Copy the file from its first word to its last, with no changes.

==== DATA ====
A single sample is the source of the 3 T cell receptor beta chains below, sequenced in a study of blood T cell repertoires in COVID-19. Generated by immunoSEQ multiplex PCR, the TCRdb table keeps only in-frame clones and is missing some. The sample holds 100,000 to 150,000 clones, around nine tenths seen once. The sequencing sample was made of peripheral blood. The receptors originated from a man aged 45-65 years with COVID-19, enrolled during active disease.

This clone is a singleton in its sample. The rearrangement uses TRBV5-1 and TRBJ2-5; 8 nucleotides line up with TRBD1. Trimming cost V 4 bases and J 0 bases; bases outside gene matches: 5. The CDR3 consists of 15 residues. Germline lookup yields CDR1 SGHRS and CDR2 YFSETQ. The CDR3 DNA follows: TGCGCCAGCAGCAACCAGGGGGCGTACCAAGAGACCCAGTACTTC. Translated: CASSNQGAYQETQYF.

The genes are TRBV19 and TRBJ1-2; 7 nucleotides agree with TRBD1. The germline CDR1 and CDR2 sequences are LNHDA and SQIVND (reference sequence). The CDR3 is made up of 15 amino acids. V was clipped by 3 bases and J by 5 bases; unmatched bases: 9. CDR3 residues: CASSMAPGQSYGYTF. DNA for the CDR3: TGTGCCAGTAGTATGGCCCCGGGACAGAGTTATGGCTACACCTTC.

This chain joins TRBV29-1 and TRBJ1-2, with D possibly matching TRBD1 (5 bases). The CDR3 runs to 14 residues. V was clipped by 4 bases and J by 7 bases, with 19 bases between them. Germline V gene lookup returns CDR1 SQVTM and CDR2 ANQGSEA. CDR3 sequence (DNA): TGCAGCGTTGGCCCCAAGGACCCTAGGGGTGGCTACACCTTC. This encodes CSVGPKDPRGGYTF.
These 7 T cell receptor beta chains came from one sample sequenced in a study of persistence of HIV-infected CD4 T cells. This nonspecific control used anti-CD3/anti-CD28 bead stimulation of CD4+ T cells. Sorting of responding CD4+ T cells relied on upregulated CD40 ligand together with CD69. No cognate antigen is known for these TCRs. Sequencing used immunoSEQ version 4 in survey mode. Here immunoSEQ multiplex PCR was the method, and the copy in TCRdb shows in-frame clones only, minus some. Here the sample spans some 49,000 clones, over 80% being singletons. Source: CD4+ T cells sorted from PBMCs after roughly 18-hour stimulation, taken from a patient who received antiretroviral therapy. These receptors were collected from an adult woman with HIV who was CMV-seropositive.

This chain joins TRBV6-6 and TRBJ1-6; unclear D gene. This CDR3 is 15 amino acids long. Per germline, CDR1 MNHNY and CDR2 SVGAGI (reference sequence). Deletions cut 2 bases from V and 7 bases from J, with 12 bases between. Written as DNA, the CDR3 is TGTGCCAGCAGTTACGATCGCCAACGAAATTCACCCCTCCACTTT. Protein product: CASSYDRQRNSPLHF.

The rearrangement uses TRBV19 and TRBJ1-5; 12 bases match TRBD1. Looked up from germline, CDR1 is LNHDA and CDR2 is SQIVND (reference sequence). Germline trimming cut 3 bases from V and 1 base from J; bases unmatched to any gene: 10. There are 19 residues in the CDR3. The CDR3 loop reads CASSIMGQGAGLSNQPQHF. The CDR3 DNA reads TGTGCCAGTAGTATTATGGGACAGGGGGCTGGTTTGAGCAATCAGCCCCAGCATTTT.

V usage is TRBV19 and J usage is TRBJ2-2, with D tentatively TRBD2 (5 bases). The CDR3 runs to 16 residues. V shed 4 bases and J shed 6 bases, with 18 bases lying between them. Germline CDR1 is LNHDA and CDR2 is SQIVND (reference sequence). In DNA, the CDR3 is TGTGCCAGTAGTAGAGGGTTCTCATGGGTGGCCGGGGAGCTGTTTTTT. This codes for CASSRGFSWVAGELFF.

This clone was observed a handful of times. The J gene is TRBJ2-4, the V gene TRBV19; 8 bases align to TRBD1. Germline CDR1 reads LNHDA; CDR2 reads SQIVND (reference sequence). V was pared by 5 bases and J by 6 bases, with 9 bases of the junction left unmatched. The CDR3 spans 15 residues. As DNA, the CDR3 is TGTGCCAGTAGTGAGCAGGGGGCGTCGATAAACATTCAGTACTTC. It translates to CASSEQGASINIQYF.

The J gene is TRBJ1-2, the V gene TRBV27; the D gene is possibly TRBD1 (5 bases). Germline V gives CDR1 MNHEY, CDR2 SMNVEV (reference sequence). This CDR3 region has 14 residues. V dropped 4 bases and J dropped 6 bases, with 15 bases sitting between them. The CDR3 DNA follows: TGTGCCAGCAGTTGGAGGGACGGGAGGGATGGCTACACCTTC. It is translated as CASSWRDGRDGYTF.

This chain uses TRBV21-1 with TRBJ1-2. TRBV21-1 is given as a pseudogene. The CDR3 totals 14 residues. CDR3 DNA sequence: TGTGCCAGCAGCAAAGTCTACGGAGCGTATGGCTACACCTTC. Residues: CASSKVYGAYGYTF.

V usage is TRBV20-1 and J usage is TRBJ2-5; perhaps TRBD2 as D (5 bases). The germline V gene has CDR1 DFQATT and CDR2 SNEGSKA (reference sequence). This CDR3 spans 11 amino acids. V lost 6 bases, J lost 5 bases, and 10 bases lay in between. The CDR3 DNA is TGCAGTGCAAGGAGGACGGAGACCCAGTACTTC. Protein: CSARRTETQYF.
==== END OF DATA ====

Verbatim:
A single sample is the source of the 3 T cell receptor beta chains below, sequenced in a study of blood T cell repertoires in COVID-19. Generated by immunoSEQ multiplex PCR, the TCRdb table keeps only in-frame clones and is missing some. The sample holds 100,000 to 150,000 clones, around nine tenths seen once. The sequencing sample was made of peripheral blood. The receptors originated from a man aged 45-65 years with COVID-19, enrolled during active disease.

This clone is a singleton in its sample. The rearrangement uses TRBV5-1 and TRBJ2-5; 8 nucleotides line up with TRBD1. Trimming cost V 4 bases and J 0 bases; bases outside gene matches: 5. The CDR3 consists of 15 residues. Germline lookup yields CDR1 SGHRS and CDR2 YFSETQ. The CDR3 DNA follows: TGCGCCAGCAGCAACCAGGGGGCGTACCAAGAGACCCAGTACTTC. Translated: CASSNQGAYQETQYF.

The genes are TRBV19 and TRBJ1-2; 7 nucleotides agree with TRBD1. The germline CDR1 and CDR2 sequences are LNHDA and SQIVND (reference sequence). The CDR3 is made up of 15 amino acids. V was clipped by 3 bases and J by 5 bases; unmatched bases: 9. CDR3 residues: CASSMAPGQSYGYTF. DNA for the CDR3: TGTGCCAGTAGTATGGCCCCGGGACAGAGTTATGGCTACACCTTC.

This chain joins TRBV29-1 and TRBJ1-2, with D possibly matching TRBD1 (5 bases). The CDR3 runs to 14 residues. V was clipped by 4 bases and J by 7 bases, with 19 bases between them. Germline V gene lookup returns CDR1 SQVTM and CDR2 ANQGSEA. CDR3 sequence (DNA): TGCAGCGTTGGCCCCAAGGACCCTAGGGGTGGCTACACCTTC. This encodes CSVGPKDPRGGYTF.
These 7 T cell receptor beta chains came from one sample sequenced in a study of persistence of HIV-infected CD4 T cells. This nonspecific control used anti-CD3/anti-CD28 bead stimulation of CD4+ T cells. Sorting of responding CD4+ T cells relied on upregulated CD40 ligand together with CD69. No cognate antigen is known for these TCRs. Sequencing used immunoSEQ version 4 in survey mode. Here immunoSEQ multiplex PCR was the method, and the copy in TCRdb shows in-frame clones only, minus some. Here the sample spans some 49,000 clones, over 80% being singletons. Source: CD4+ T cells sorted from PBMCs after roughly 18-hour stimulation, taken from a patient who received antiretroviral therapy. These receptors were collected from an adult woman with HIV who was CMV-seropositive.

This chain joins TRBV6-6 and TRBJ1-6; unclear D gene. This CDR3 is 15 amino acids long. Per germline, CDR1 MNHNY and CDR2 SVGAGI (reference sequence). Deletions cut 2 bases from V and 7 bases from J, with 12 bases between. Written as DNA, the CDR3 is TGTGCCAGCAGTTACGATCGCCAACGAAATTCACCCCTCCACTTT. Protein product: CASSYDRQRNSPLHF.

The rearrangement uses TRBV19 and TRBJ1-5; 12 bases match TRBD1. Looked up from germline, CDR1 is LNHDA and CDR2 is SQIVND (reference sequence). Germline trimming cut 3 bases from V and 1 base from J; bases unmatched to any gene: 10. There are 19 residues in the CDR3. The CDR3 loop reads CASSIMGQGAGLSNQPQHF. The CDR3 DNA reads TGTGCCAGTAGTATTATGGGACAGGGGGCTGGTTTGAGCAATCAGCCCCAGCATTTT.

V usage is TRBV19 and J usage is TRBJ2-2, with D tentatively TRBD2 (5 bases). The CDR3 runs to 16 residues. V shed 4 bases and J shed 6 bases, with 18 bases lying between them. Germline CDR1 is LNHDA and CDR2 is SQIVND (reference sequence). In DNA, the CDR3 is TGTGCCAGTAGTAGAGGGTTCTCATGGGTGGCCGGGGAGCTGTTTTTT. This codes for CASSRGFSWVAGELFF.

This clone was observed a handful of times. The J gene is TRBJ2-4, the V gene TRBV19; 8 bases align to TRBD1. Germline CDR1 reads LNHDA; CDR2 reads SQIVND (reference sequence). V was pared by 5 bases and J by 6 bases, with 9 bases of the junction left unmatched. The CDR3 spans 15 residues. As DNA, the CDR3 is TGTGCCAGTAGTGAGCAGGGGGCGTCGATAAACATTCAGTACTTC. It translates to CASSEQGASINIQYF.

The J gene is TRBJ1-2, the V gene TRBV27; the D gene is possibly TRBD1 (5 bases). Germline V gives CDR1 MNHEY, CDR2 SMNVEV (reference sequence). This CDR3 region has 14 residues. V dropped 4 bases and J dropped 6 bases, with 15 bases sitting between them. The CDR3 DNA follows: TGTGCCAGCAGTTGGAGGGACGGGAGGGATGGCTACACCTTC. It is translated as CASSWRDGRDGYTF.

This chain uses TRBV21-1 with TRBJ1-2. TRBV21-1 is given as a pseudogene. The CDR3 totals 14 residues. CDR3 DNA sequence: TGTGCCAGCAGCAAAGTCTACGGAGCGTATGGCTACACCTTC. Residues: CASSKVYGAYGYTF.

V usage is TRBV20-1 and J usage is TRBJ2-5; perhaps TRBD2 as D (5 bases). The germline V gene has CDR1 DFQATT and CDR2 SNEGSKA (reference sequence). This CDR3 spans 11 amino acids. V lost 6 bases, J lost 5 bases, and 10 bases lay in between. The CDR3 DNA is TGCAGTGCAAGGAGGACGGAGACCCAGTACTTC. Protein: CSARRTETQYF.